Friday, 6 October 2006

Review: Jesus Camp

Or so the filmmakers hope.

Directors Heidi Ewing and Rachel Grady are following the recent trend of the terror-doc. Films like this summer’s An Inconvenient Truth—which was touted as “the scariest film you’ll see all year”—have perfected the application of thriller conventions and polarizing scare tactics to a medium that in previous eras was happily objective. Today, the “documentary” film is less about documenting something in the journalistic, reporting sense and more about how well real footage can be edited to form a compelling and manipulative narrative argument.

And the argument of Jesus Camp is pretty familiar: Evangelical Christians are radically conservative, gleefully anti-intellectual, flag-waving Dubya lovers who brainwash their WASP spawn in hopes of raising up an army to usher in a theocracy or the apocalypse, whichever comes first. The stereotypes propagated in the film seemed justified, because it is a documentary—simply cameras witnessing the reality of the situation. However, any stereotype can be propagated if you find the right people and know how to edit the footage. But you don’t see many documentaries out there blatantly reinforcing the worst kind of stereotypes about Jews, Hindus and certainly not Muslims, do you?

Christians are really the last major group to be openly, recklessly mocked in the media. For some reason, it is just not seen as politically incorrect to repeatedly portray Christians as bigoted, red-state ignoramuses. And for Christians, that is the most disturbing message of Jesus Camp.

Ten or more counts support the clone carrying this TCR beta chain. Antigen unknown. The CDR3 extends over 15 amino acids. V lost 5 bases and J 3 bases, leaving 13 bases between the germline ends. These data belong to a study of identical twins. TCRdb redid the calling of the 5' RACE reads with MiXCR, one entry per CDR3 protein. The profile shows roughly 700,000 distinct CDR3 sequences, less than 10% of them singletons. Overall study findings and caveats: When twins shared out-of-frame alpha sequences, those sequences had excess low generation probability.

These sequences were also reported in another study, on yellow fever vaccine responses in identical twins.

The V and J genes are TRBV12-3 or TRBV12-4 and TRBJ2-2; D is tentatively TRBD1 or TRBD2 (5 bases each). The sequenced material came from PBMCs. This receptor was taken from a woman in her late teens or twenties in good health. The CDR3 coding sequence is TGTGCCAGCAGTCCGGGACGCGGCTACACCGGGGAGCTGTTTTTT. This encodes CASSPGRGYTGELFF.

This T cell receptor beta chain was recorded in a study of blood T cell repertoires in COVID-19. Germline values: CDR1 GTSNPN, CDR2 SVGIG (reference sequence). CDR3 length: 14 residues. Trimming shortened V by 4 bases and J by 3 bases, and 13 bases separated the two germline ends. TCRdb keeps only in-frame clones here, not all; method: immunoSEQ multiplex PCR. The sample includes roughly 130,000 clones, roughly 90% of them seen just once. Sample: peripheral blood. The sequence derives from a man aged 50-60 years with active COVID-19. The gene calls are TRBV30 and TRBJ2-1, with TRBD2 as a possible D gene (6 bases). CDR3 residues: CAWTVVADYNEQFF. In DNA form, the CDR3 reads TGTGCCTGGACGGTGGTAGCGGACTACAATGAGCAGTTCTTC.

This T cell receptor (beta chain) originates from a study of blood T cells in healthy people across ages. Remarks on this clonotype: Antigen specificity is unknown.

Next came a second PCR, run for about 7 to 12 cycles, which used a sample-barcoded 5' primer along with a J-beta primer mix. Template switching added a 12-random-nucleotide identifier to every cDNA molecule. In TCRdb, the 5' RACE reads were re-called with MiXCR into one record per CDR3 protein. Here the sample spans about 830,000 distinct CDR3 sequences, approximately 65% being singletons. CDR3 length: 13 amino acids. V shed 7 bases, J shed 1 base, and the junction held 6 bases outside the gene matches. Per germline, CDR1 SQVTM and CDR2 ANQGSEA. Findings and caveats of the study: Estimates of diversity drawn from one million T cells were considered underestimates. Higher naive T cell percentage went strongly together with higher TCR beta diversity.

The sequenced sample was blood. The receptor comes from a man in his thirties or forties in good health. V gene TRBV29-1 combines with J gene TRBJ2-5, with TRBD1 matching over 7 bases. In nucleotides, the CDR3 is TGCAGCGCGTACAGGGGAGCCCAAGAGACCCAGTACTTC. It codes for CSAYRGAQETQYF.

The star of Jesus Camp is one Becky Fischer, a Pentecostal children’s pastor who looks like any other evangelical church lady. Fischer is something of a celebrity for her wildly popular summer camp, “Kids on Fire,” which is ironically held in Devil’s Lake, North Dakota, every summer. She is full of all sorts of soundbites such as, “George W. Bush has brought a lot of credibility to evangelical Christianity” and “Warlocks are enemies of God” (in reference to Harry Potter). No doubt Ewing and Grady had a hard time choosing which of Fischer’s golden comments to incorporate.

The majority of the film focuses on what goes on at the “Kids on Fire” camp. The shenanigans include kids dancing to Christian rap, tearfully praying for “righteous judges” and smashing “sinful” porcelain with a hammer. Oh, and there is a lot of crying, confession and hand-raising revival going on as well—more or less innocent if you have been around the Church and know what’s going on, but just-plain-creepy if you don’t.

Footage is also shot at some individual kids’ homes, where we meet homeschooling moms who insist that the class pledge allegiance to a color guard that includes the American, Christian and Israeli flags, as well as the Bible. We see Levi, age 12 (another “star” of the film), playing a creationism videogame and Tory dancing in her bedroom to Christian heavy metal.